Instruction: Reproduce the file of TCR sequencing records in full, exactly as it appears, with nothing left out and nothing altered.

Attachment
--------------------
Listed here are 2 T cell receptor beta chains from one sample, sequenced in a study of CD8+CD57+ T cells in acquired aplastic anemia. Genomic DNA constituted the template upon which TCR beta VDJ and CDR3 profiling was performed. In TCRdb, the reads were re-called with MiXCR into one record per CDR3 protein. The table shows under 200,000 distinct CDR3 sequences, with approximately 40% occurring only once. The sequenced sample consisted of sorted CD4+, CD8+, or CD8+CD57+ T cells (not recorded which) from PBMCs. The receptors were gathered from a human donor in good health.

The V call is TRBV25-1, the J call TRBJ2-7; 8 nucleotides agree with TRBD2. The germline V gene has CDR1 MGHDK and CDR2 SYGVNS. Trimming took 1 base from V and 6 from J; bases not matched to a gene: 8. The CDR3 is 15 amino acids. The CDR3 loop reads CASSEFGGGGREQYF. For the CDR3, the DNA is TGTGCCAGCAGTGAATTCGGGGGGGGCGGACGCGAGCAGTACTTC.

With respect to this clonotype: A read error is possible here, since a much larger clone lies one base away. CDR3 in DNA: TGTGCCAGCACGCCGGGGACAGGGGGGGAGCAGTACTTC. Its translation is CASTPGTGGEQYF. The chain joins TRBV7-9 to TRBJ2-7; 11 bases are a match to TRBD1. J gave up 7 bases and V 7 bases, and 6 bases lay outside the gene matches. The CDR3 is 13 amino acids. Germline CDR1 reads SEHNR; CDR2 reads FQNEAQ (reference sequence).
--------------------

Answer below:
Listed here are 2 T cell receptor beta chains from one sample, sequenced in a study of CD8+CD57+ T cells in acquired aplastic anemia. Genomic DNA constituted the template upon which TCR beta VDJ and CDR3 profiling was performed. In TCRdb, the reads were re-called with MiXCR into one record per CDR3 protein. The table shows under 200,000 distinct CDR3 sequences, with approximately 40% occurring only once. The sequenced sample consisted of sorted CD4+, CD8+, or CD8+CD57+ T cells (not recorded which) from PBMCs. The receptors were gathered from a human donor in good health.

The V call is TRBV25-1, the J call TRBJ2-7; 8 nucleotides agree with TRBD2. The germline V gene has CDR1 MGHDK and CDR2 SYGVNS. Trimming took 1 base from V and 6 from J; bases not matched to a gene: 8. The CDR3 is 15 amino acids. The CDR3 loop reads CASSEFGGGGREQYF. For the CDR3, the DNA is TGTGCCAGCAGTGAATTCGGGGGGGGCGGACGCGAGCAGTACTTC.

With respect to this clonotype: A read error is possible here, since a much larger clone lies one base away. CDR3 in DNA: TGTGCCAGCACGCCGGGGACAGGGGGGGAGCAGTACTTC. Its translation is CASTPGTGGEQYF. The chain joins TRBV7-9 to TRBJ2-7; 11 bases are a match to TRBD1. J gave up 7 bases and V 7 bases, and 6 bases lay outside the gene matches. The CDR3 is 13 amino acids. Germline CDR1 reads SEHNR; CDR2 reads FQNEAQ (reference sequence).